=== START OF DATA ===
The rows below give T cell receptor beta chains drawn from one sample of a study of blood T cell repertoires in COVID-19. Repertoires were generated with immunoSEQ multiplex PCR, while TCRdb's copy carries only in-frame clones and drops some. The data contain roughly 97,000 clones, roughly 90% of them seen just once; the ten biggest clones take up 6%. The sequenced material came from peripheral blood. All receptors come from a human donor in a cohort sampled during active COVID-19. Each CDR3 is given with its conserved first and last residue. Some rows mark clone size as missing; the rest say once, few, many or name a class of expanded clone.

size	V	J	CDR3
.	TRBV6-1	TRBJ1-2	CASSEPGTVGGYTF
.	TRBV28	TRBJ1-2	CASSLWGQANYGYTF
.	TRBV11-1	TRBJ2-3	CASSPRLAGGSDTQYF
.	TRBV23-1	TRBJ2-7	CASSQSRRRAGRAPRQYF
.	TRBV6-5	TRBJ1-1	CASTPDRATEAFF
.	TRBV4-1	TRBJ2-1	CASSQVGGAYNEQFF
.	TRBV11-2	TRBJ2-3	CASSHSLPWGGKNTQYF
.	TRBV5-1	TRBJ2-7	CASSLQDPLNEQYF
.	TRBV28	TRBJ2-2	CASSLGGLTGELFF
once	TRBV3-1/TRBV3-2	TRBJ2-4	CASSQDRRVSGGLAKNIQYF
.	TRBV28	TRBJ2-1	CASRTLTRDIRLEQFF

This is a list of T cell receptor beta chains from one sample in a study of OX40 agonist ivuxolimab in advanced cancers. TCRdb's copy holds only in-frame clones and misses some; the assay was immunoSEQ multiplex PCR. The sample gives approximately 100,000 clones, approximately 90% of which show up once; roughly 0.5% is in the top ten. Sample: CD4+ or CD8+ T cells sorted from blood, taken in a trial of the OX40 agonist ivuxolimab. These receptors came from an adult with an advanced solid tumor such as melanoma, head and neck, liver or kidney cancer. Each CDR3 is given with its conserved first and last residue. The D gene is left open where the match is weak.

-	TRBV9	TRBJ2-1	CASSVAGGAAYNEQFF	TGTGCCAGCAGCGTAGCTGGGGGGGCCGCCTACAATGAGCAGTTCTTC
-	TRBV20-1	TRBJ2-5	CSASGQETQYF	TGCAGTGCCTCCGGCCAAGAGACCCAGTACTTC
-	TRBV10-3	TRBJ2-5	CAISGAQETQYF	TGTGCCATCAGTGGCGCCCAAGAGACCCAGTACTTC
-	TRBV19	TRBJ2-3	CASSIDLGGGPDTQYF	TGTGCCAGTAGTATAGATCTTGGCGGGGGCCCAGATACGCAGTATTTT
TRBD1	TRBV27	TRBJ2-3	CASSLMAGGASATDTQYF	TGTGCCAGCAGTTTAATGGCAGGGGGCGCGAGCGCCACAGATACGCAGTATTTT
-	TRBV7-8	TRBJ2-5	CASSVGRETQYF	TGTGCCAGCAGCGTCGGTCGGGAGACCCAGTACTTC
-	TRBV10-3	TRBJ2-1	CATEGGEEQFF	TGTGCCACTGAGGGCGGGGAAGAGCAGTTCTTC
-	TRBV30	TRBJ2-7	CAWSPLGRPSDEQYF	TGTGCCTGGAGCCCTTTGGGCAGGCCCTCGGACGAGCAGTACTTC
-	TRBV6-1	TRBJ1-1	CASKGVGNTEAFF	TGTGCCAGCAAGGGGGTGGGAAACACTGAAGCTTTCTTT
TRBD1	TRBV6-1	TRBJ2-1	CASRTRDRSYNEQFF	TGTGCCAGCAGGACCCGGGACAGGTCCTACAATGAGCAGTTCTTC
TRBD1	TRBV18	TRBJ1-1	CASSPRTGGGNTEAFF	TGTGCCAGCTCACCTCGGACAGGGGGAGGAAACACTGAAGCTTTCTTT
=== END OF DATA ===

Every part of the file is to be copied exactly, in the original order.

The rows below give T cell receptor beta chains drawn from one sample of a study of blood T cell repertoires in COVID-19. Repertoires were generated with immunoSEQ multiplex PCR, while TCRdb's copy carries only in-frame clones and drops some. The data contain roughly 97,000 clones, roughly 90% of them seen just once; the ten biggest clones take up 6%. The sequenced material came from peripheral blood. All receptors come from a human donor in a cohort sampled during active COVID-19. Each CDR3 is given with its conserved first and last residue. Some rows mark clone size as missing; the rest say once, few, many or name a class of expanded clone.

size	V	J	CDR3
.	TRBV6-1	TRBJ1-2	CASSEPGTVGGYTF
.	TRBV28	TRBJ1-2	CASSLWGQANYGYTF
.	TRBV11-1	TRBJ2-3	CASSPRLAGGSDTQYF
.	TRBV23-1	TRBJ2-7	CASSQSRRRAGRAPRQYF
.	TRBV6-5	TRBJ1-1	CASTPDRATEAFF
.	TRBV4-1	TRBJ2-1	CASSQVGGAYNEQFF
.	TRBV11-2	TRBJ2-3	CASSHSLPWGGKNTQYF
.	TRBV5-1	TRBJ2-7	CASSLQDPLNEQYF
.	TRBV28	TRBJ2-2	CASSLGGLTGELFF
once	TRBV3-1/TRBV3-2	TRBJ2-4	CASSQDRRVSGGLAKNIQYF
.	TRBV28	TRBJ2-1	CASRTLTRDIRLEQFF

This is a list of T cell receptor beta chains from one sample in a study of OX40 agonist ivuxolimab in advanced cancers. TCRdb's copy holds only in-frame clones and misses some; the assay was immunoSEQ multiplex PCR. The sample gives approximately 100,000 clones, approximately 90% of which show up once; roughly 0.5% is in the top ten. Sample: CD4+ or CD8+ T cells sorted from blood, taken in a trial of the OX40 agonist ivuxolimab. These receptors came from an adult with an advanced solid tumor such as melanoma, head and neck, liver or kidney cancer. Each CDR3 is given with its conserved first and last residue. The D gene is left open where the match is weak.

-	TRBV9	TRBJ2-1	CASSVAGGAAYNEQFF	TGTGCCAGCAGCGTAGCTGGGGGGGCCGCCTACAATGAGCAGTTCTTC
-	TRBV20-1	TRBJ2-5	CSASGQETQYF	TGCAGTGCCTCCGGCCAAGAGACCCAGTACTTC
-	TRBV10-3	TRBJ2-5	CAISGAQETQYF	TGTGCCATCAGTGGCGCCCAAGAGACCCAGTACTTC
-	TRBV19	TRBJ2-3	CASSIDLGGGPDTQYF	TGTGCCAGTAGTATAGATCTTGGCGGGGGCCCAGATACGCAGTATTTT
TRBD1	TRBV27	TRBJ2-3	CASSLMAGGASATDTQYF	TGTGCCAGCAGTTTAATGGCAGGGGGCGCGAGCGCCACAGATACGCAGTATTTT
-	TRBV7-8	TRBJ2-5	CASSVGRETQYF	TGTGCCAGCAGCGTCGGTCGGGAGACCCAGTACTTC
-	TRBV10-3	TRBJ2-1	CATEGGEEQFF	TGTGCCACTGAGGGCGGGGAAGAGCAGTTCTTC
-	TRBV30	TRBJ2-7	CAWSPLGRPSDEQYF	TGTGCCTGGAGCCCTTTGGGCAGGCCCTCGGACGAGCAGTACTTC
-	TRBV6-1	TRBJ1-1	CASKGVGNTEAFF	TGTGCCAGCAAGGGGGTGGGAAACACTGAAGCTTTCTTT
TRBD1	TRBV6-1	TRBJ2-1	CASRTRDRSYNEQFF	TGTGCCAGCAGGACCCGGGACAGGTCCTACAATGAGCAGTTCTTC
TRBD1	TRBV18	TRBJ1-1	CASSPRTGGGNTEAFF	TGTGCCAGCTCACCTCGGACAGGGGGAGGAAACACTGAAGCTTTCTTT